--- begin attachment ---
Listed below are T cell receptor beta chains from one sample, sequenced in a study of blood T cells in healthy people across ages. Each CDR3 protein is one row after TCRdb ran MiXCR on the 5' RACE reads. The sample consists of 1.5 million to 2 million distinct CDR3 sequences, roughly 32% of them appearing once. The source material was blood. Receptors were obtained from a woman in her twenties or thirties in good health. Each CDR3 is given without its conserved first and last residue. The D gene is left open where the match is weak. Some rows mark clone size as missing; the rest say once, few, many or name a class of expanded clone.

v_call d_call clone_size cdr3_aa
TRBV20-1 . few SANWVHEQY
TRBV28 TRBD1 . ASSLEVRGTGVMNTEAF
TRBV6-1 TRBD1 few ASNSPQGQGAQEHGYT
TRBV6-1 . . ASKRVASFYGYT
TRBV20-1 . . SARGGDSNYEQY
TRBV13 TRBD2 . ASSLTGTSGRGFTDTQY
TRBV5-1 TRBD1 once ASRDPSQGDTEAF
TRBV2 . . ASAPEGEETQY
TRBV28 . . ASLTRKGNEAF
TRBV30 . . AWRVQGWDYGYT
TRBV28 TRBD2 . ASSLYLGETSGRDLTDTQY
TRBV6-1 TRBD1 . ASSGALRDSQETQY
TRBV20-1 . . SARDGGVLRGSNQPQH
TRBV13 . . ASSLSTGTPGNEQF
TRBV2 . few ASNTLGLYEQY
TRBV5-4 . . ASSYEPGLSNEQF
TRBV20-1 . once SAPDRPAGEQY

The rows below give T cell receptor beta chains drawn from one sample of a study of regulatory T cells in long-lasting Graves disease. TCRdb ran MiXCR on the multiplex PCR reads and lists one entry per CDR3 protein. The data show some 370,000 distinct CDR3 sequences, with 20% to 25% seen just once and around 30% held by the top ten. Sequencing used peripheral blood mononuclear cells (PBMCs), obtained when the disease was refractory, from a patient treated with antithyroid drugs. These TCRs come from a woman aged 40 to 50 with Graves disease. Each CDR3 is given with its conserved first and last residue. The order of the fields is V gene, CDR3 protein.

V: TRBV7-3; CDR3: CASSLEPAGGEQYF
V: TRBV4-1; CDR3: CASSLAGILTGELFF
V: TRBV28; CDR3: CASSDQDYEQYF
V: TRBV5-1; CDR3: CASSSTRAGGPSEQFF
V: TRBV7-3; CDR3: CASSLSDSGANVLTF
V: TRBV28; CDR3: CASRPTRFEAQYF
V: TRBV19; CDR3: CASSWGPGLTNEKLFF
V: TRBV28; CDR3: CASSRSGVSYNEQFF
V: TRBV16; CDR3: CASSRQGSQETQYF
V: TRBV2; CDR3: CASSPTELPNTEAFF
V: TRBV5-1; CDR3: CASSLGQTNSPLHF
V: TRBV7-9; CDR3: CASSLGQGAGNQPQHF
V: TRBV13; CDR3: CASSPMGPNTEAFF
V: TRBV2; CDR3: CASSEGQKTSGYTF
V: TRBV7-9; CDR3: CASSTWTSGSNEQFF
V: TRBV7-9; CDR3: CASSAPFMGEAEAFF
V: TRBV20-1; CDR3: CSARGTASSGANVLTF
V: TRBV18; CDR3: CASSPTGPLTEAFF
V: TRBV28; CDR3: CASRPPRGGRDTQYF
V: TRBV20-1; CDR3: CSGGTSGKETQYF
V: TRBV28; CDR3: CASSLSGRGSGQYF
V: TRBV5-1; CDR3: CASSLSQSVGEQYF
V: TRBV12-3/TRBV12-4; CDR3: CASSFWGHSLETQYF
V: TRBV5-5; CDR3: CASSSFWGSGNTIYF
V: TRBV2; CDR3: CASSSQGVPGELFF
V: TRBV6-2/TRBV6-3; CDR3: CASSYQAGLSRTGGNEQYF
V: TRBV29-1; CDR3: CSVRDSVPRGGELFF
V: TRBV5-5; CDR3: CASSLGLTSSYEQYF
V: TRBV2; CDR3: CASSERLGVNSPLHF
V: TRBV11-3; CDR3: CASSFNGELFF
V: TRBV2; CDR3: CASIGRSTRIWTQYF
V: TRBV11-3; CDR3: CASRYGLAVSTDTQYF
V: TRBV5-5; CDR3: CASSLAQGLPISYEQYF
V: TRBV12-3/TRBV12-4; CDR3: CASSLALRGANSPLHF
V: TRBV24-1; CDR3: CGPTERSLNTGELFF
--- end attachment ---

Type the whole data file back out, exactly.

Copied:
Listed below are T cell receptor beta chains from one sample, sequenced in a study of blood T cells in healthy people across ages. Each CDR3 protein is one row after TCRdb ran MiXCR on the 5' RACE reads. The sample consists of 1.5 million to 2 million distinct CDR3 sequences, roughly 32% of them appearing once. The source material was blood. Receptors were obtained from a woman in her twenties or thirties in good health. Each CDR3 is given without its conserved first and last residue. The D gene is left open where the match is weak. Some rows mark clone size as missing; the rest say once, few, many or name a class of expanded clone.

v_call d_call clone_size cdr3_aa
TRBV20-1 . few SANWVHEQY
TRBV28 TRBD1 . ASSLEVRGTGVMNTEAF
TRBV6-1 TRBD1 few ASNSPQGQGAQEHGYT
TRBV6-1 . . ASKRVASFYGYT
TRBV20-1 . . SARGGDSNYEQY
TRBV13 TRBD2 . ASSLTGTSGRGFTDTQY
TRBV5-1 TRBD1 once ASRDPSQGDTEAF
TRBV2 . . ASAPEGEETQY
TRBV28 . . ASLTRKGNEAF
TRBV30 . . AWRVQGWDYGYT
TRBV28 TRBD2 . ASSLYLGETSGRDLTDTQY
TRBV6-1 TRBD1 . ASSGALRDSQETQY
TRBV20-1 . . SARDGGVLRGSNQPQH
TRBV13 . . ASSLSTGTPGNEQF
TRBV2 . few ASNTLGLYEQY
TRBV5-4 . . ASSYEPGLSNEQF
TRBV20-1 . once SAPDRPAGEQY

The rows below give T cell receptor beta chains drawn from one sample of a study of regulatory T cells in long-lasting Graves disease. TCRdb ran MiXCR on the multiplex PCR reads and lists one entry per CDR3 protein. The data show some 370,000 distinct CDR3 sequences, with 20% to 25% seen just once and around 30% held by the top ten. Sequencing used peripheral blood mononuclear cells (PBMCs), obtained when the disease was refractory, from a patient treated with antithyroid drugs. These TCRs come from a woman aged 40 to 50 with Graves disease. Each CDR3 is given with its conserved first and last residue. The order of the fields is V gene, CDR3 protein.

V: TRBV7-3; CDR3: CASSLEPAGGEQYF
V: TRBV4-1; CDR3: CASSLAGILTGELFF
V: TRBV28; CDR3: CASSDQDYEQYF
V: TRBV5-1; CDR3: CASSSTRAGGPSEQFF
V: TRBV7-3; CDR3: CASSLSDSGANVLTF
V: TRBV28; CDR3: CASRPTRFEAQYF
V: TRBV19; CDR3: CASSWGPGLTNEKLFF
V: TRBV28; CDR3: CASSRSGVSYNEQFF
V: TRBV16; CDR3: CASSRQGSQETQYF
V: TRBV2; CDR3: CASSPTELPNTEAFF
V: TRBV5-1; CDR3: CASSLGQTNSPLHF
V: TRBV7-9; CDR3: CASSLGQGAGNQPQHF
V: TRBV13; CDR3: CASSPMGPNTEAFF
V: TRBV2; CDR3: CASSEGQKTSGYTF
V: TRBV7-9; CDR3: CASSTWTSGSNEQFF
V: TRBV7-9; CDR3: CASSAPFMGEAEAFF
V: TRBV20-1; CDR3: CSARGTASSGANVLTF
V: TRBV18; CDR3: CASSPTGPLTEAFF
V: TRBV28; CDR3: CASRPPRGGRDTQYF
V: TRBV20-1; CDR3: CSGGTSGKETQYF
V: TRBV28; CDR3: CASSLSGRGSGQYF
V: TRBV5-1; CDR3: CASSLSQSVGEQYF
V: TRBV12-3/TRBV12-4; CDR3: CASSFWGHSLETQYF
V: TRBV5-5; CDR3: CASSSFWGSGNTIYF
V: TRBV2; CDR3: CASSSQGVPGELFF
V: TRBV6-2/TRBV6-3; CDR3: CASSYQAGLSRTGGNEQYF
V: TRBV29-1; CDR3: CSVRDSVPRGGELFF
V: TRBV5-5; CDR3: CASSLGLTSSYEQYF
V: TRBV2; CDR3: CASSERLGVNSPLHF
V: TRBV11-3; CDR3: CASSFNGELFF
V: TRBV2; CDR3: CASIGRSTRIWTQYF
V: TRBV11-3; CDR3: CASRYGLAVSTDTQYF
V: TRBV5-5; CDR3: CASSLAQGLPISYEQYF
V: TRBV12-3/TRBV12-4; CDR3: CASSLALRGANSPLHF
V: TRBV24-1; CDR3: CGPTERSLNTGELFF